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‘Now we can be together with Jesus'

By Nancy Rosebush Schertzing | Photography by Rey Del Rio | May 2019

‘Now we can be together with Jesus'

Joaquin's first Communion brought his dad home

Joaquin Escutia wears a Captain America t-shirt as he watches cartoons in his living room. His mom, Raquel, and dad, Gregorio, sit nearby working on their laptops as their son enjoys his first day of spring break. When his little brother, Gabriel, comes home from daycare, Joaquin’s family will be together – just the way he likes it.

“Dad was the only one in the family who couldn’t take Communion,” he remembers. “My teacher told me that there was a wall between Jesus and me. Every time you sin, rocks get added and the wall gets bigger. Then when you do reconciliation, the wall comes down and you can be with Jesus.

“I was feeling like the wall was getting bigger and bigger. When I went to reconciliation I said, ‘My dad is on the other side of the wall.’ But now, he can be with Jesus and me too!”

Gregorio shifts a bit in his seat. “I’m not one for words,” he says simply. “I think that’s one thing my dad left with me – The Machismo Way. But I can say that my son inspired me to find a way to restore my relationship with Jesus that had faded from my life.

“As a child, my mother was Baptist and my father Catholic. I was baptized Catholic, but my faith home was a little Baptist church where my grandfather was a preacher. I loved going to Bible school every Sunday! Sometimes my grandfather gave the lesson. Always, I was surrounded by my mother, aunts and uncles. Jesus was so real to me!

“Then when I was 12, Grandpa came out of church after a service and collapsed on the sidewalk from a massive heart attack. After our patriarch was gone, Mom and I didn’t attend church very often. My aunts and uncles dispersed to other churches, and that part of my life just kind of washed out.

“My father often told me ‘Mijo [my son], come to Mass with me,’ but I didn’t take him up on it very often. Even when we moved to Mexico, where his family was all Catholic, my faith life just kind of faded. Work and school and friends became my priority. Except for Christmas, Easter and Thanksgiving, I didn’t go to church much.

“At 18, I decided to move back from Mexico to get a job and live near my mother’s family again. My school transcripts from Mexico didn’t count toward a degree here, so I earned my GED and took a few classes at Lansing Community College. Eventually I built my career as a construction and gas operator for  Consumers Energy. I met and married Raquel in a ceremony at City Hall, and we built a great life together.

“We had Joaquin and welcomed Gabriel first as an infant foster child and now as our son. I even started attending Mass at Cristo Rey with Raquel and my father after he and Mom moved back. Like my father, I always went to church just to go to Mass then be on my way – kind of like a job.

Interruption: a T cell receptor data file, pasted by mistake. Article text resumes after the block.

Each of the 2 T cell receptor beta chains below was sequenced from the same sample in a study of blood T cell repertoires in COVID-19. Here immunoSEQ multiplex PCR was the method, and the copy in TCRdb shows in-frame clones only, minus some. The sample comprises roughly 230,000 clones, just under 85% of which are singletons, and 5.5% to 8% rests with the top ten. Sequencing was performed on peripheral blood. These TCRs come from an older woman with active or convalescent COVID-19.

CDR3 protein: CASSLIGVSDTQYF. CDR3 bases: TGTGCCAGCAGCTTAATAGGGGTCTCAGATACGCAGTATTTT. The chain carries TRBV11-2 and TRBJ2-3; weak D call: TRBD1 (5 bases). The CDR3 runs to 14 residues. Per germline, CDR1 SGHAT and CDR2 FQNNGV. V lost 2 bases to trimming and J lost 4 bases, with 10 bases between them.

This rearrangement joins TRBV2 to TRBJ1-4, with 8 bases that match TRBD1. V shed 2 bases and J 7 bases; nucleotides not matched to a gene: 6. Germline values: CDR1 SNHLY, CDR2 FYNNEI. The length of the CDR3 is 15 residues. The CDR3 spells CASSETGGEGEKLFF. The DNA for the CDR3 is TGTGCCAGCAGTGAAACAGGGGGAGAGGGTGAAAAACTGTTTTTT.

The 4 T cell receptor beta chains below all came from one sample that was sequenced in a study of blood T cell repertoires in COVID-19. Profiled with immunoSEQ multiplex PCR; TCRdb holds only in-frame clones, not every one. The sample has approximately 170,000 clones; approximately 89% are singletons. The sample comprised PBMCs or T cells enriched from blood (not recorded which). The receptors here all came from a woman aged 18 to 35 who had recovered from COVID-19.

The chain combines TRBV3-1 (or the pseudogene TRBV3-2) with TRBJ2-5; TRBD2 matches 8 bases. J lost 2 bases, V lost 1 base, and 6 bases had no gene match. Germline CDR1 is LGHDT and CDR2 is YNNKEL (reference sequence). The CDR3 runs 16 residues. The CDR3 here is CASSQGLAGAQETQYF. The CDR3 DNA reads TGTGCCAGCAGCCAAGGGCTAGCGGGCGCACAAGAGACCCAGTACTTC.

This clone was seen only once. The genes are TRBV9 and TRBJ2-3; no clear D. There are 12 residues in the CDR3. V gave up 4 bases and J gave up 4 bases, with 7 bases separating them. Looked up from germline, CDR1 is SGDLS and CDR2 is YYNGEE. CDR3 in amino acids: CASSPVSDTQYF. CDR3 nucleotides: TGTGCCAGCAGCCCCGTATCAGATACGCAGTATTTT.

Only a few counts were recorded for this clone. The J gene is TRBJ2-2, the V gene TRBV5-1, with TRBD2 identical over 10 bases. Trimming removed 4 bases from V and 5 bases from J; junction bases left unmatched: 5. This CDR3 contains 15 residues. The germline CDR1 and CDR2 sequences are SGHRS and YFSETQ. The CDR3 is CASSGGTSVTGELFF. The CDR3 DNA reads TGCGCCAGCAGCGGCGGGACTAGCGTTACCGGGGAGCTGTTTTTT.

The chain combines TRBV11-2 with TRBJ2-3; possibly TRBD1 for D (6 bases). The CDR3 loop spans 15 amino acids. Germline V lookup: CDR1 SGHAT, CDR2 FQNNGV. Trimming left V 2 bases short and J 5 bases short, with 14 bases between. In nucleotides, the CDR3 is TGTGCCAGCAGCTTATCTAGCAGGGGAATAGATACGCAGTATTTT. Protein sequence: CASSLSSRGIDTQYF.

“But one day Joaquin came home from second grade at St. Mary School [Charlotte] so excited to make his First Holy Communion and reconciliation. The books and stories he shared …  I don’t know how to describe it. They just lit something inside me, something that helped me remember the joy I felt as a young boy in love with Jesus.

“Those memories and that feeling just rushed, overwhelming me. Oh my gosh, I remember it still! I decided to enroll in RCIA (Rite of Christian Initiation of Adults) so Joaquin and I could join fully in the Mass at the same time.

“Attending classes and learning more about my faith, I realized I had been seeing in gray. Through RCIA, I gained clarity and could see things in color again. It felt really emotional, having the spirit of Christ with me along this path. When Joaquin made his first Communion and I was confirmed at Easter Vigil, it was one of the best things in my life. When Gabriel was baptized the following Sunday, I felt so blessed.

“Having someone there inspires you … I saw that in my son going through his first Communion process. Watching him and attending my own classes helped me evolve as a person and have a better spiritual life. I feel a lot more connected with Joaquin. I’d like him to remember we did this together.

“Unfortunately, my dad wasn’t able to celebrate with us. He died in a car accident last year while he and Mom were traveling in Mexico. He was never one for watching us play Little League or do sports – more like go to work and make sure we were all fed and loved. Dinners and vacations were how he showed us he loved us. And he and Mom gave us the gift of family in their 45 years of marriage.

“I already said Dad left me with the Machismo Way, so I don’t show emotion easily. But I think a lot when I’m driving for work, and sometimes I feel a little tear inside me looking for release. I say little prayers, and sometimes that tear finds its way out.”

Still in his Captain America shirt, Joaquin smiles. “If I were to make a super hero, I’d say Dad is Flash. He doesn’t run fast, but he thinks fast. When he managed to make his reconciliation and Communion, he actually got up to me. Now we can all be together with Jesus!”

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